The Immigration and Naturalization Service said Friday the 1998 allotment of visas for high-skilled foreigners is already exhausted and it will stop accepting new applications.
The visas in the H-1B program go to jobs such as computer programmers, health professionals and college professors.The INS said it has already given out the 65,000 visas allowed. Last year, the first time the entire allocation was used, the ceiling wasn't hit until September.
Under the procedures outlined by INS, the freeze on new applications would last until Oct. 1, the start of the new fiscal year.
Congress is moving swiftly, however, to pass legislation that would raise the ceiling for the remainder of this year and the next several years - meaning the moratorium on new petitions is likely to be short-lived.
Microsoft, Intel Corp., Netscape and others in the information-technology sector have been lobbying Congress to expand the H-1B program, arguing that a shortage of high-skilled talent could dampen their industry's explosive growth.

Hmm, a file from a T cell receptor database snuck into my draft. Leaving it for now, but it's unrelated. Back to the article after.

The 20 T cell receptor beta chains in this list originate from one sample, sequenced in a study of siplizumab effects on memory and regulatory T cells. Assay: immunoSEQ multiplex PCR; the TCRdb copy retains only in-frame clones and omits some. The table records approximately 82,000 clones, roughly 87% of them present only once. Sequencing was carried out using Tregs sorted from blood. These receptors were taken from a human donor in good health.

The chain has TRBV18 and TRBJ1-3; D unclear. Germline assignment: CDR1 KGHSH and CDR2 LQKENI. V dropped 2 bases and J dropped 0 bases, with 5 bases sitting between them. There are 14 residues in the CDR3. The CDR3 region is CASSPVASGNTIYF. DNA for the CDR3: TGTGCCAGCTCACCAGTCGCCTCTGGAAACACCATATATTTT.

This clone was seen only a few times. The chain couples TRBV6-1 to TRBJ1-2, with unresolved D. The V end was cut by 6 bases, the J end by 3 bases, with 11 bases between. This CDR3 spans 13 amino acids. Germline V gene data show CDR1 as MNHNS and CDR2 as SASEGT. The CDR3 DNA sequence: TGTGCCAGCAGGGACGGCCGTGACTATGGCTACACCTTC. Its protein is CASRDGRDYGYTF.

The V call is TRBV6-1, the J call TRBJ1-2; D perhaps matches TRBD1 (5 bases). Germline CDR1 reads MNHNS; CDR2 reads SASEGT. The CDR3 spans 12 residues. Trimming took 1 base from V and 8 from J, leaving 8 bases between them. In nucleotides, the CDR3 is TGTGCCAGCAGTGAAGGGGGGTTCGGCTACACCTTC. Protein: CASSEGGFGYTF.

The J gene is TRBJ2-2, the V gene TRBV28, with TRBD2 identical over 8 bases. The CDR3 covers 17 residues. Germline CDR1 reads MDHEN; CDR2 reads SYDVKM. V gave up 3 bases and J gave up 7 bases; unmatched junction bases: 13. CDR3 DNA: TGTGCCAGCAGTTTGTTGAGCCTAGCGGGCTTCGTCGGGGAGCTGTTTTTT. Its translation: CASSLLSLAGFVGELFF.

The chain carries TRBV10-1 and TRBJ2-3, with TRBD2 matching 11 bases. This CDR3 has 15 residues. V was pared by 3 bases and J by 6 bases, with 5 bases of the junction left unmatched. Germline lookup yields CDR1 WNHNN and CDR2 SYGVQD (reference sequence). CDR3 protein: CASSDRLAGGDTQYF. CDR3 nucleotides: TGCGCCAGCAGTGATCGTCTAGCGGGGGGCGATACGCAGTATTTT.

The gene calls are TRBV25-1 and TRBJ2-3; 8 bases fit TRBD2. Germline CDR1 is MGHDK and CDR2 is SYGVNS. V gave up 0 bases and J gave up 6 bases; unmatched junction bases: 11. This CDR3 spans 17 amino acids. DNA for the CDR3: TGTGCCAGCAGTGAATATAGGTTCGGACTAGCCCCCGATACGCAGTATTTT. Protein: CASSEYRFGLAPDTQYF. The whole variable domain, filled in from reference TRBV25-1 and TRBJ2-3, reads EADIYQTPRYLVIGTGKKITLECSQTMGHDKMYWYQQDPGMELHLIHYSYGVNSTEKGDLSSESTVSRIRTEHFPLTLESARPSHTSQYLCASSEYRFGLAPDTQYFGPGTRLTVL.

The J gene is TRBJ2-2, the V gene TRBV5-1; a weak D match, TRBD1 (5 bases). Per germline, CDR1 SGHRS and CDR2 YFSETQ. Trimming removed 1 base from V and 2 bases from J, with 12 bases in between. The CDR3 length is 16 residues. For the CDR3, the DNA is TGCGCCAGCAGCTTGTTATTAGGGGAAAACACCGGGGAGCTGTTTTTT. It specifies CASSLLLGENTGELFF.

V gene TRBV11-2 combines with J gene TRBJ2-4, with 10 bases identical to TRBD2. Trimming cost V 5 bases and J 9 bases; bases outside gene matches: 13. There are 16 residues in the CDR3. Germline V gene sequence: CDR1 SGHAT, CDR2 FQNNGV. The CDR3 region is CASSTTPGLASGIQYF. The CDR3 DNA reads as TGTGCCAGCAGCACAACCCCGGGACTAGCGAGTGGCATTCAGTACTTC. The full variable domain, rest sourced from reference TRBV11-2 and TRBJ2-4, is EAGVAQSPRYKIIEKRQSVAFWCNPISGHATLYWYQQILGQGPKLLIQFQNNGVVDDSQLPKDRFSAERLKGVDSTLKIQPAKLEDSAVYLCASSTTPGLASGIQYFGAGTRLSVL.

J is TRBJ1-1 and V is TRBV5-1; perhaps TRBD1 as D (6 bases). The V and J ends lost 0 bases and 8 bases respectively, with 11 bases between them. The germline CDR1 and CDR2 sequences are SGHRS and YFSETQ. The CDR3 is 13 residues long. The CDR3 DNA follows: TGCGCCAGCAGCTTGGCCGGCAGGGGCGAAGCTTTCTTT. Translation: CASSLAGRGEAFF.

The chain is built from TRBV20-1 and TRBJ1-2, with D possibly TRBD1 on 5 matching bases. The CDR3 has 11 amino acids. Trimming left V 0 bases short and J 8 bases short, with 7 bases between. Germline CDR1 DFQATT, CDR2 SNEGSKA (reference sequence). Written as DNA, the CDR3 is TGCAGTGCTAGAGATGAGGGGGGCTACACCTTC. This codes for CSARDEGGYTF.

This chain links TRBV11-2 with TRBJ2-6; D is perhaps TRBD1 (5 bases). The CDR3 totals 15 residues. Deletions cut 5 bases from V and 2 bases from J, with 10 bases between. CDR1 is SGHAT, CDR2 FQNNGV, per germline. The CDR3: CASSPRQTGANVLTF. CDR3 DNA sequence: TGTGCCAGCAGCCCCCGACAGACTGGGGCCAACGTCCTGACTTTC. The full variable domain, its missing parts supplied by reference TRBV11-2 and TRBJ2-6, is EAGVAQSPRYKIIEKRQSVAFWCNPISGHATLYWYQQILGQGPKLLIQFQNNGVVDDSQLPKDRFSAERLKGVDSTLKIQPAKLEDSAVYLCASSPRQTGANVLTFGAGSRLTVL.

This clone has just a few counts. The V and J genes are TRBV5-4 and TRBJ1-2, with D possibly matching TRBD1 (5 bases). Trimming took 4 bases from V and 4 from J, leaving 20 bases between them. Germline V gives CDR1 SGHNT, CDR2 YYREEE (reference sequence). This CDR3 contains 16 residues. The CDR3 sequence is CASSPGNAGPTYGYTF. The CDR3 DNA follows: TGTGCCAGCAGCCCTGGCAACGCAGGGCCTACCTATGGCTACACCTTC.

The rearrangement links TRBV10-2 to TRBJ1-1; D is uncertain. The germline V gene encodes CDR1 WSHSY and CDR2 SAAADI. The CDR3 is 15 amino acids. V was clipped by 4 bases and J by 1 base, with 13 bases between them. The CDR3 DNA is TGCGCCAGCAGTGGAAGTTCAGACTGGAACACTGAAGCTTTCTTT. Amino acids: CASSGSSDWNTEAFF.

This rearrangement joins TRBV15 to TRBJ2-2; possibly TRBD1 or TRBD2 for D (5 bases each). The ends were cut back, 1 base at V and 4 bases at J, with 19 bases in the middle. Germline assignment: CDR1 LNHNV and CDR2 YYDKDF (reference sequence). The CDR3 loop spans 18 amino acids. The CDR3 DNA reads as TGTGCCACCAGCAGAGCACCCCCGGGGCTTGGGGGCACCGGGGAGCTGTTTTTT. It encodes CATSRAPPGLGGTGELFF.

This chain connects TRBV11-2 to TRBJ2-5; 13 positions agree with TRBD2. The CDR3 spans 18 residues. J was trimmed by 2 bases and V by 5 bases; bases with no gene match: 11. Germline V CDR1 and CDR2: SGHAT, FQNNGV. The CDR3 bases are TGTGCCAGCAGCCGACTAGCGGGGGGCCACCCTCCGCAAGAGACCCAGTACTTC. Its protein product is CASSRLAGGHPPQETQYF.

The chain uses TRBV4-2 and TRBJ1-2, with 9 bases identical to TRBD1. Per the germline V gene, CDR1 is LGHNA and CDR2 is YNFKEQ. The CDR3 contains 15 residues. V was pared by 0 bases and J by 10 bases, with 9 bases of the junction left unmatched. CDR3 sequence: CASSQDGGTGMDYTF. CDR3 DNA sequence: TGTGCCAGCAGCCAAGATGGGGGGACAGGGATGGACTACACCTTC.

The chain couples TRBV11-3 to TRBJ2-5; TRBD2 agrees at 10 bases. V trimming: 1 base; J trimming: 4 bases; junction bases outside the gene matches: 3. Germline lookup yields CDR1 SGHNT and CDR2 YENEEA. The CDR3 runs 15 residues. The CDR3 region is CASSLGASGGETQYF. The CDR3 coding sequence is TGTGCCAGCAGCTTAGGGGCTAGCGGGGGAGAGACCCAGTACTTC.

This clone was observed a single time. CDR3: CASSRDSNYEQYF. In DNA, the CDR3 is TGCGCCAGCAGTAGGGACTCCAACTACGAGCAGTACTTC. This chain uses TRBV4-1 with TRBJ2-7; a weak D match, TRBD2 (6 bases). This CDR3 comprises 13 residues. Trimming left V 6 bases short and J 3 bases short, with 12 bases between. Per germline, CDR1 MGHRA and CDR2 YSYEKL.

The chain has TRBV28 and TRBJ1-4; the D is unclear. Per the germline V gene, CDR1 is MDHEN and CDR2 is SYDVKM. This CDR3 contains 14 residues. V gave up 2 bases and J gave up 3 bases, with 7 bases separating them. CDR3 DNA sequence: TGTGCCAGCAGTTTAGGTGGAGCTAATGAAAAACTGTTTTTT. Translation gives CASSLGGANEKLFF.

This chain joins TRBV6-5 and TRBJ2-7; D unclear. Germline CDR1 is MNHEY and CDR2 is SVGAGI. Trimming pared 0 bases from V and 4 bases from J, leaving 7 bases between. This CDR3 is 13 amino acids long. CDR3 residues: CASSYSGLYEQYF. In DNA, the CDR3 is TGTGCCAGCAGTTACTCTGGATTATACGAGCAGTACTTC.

"Employers will start feeling the effects of reaching the H-1B visa cap immediately," a business trade coalition, American Business for Legal Immigration, said in a statement Friday. "Putting projects on hold and reducing levels of research and development will threaten America's high-tech leadership position."
But the Clinton administration and organized labor are leery of expanding the program, arguing that an inflow of foreign talent could keep Americans out of good-paying jobs. The Labor Department contends the first solution should be to improve training and educational opportunities for Americans.
The Senate next week will consider a bill by Sen. Spencer Abraham, R-Mich., chairman of the Senate Judiciary immigration subcommittee, that would add 30,000 visas this year and raise the ceiling to a maximum 115,000 in each of the next four years.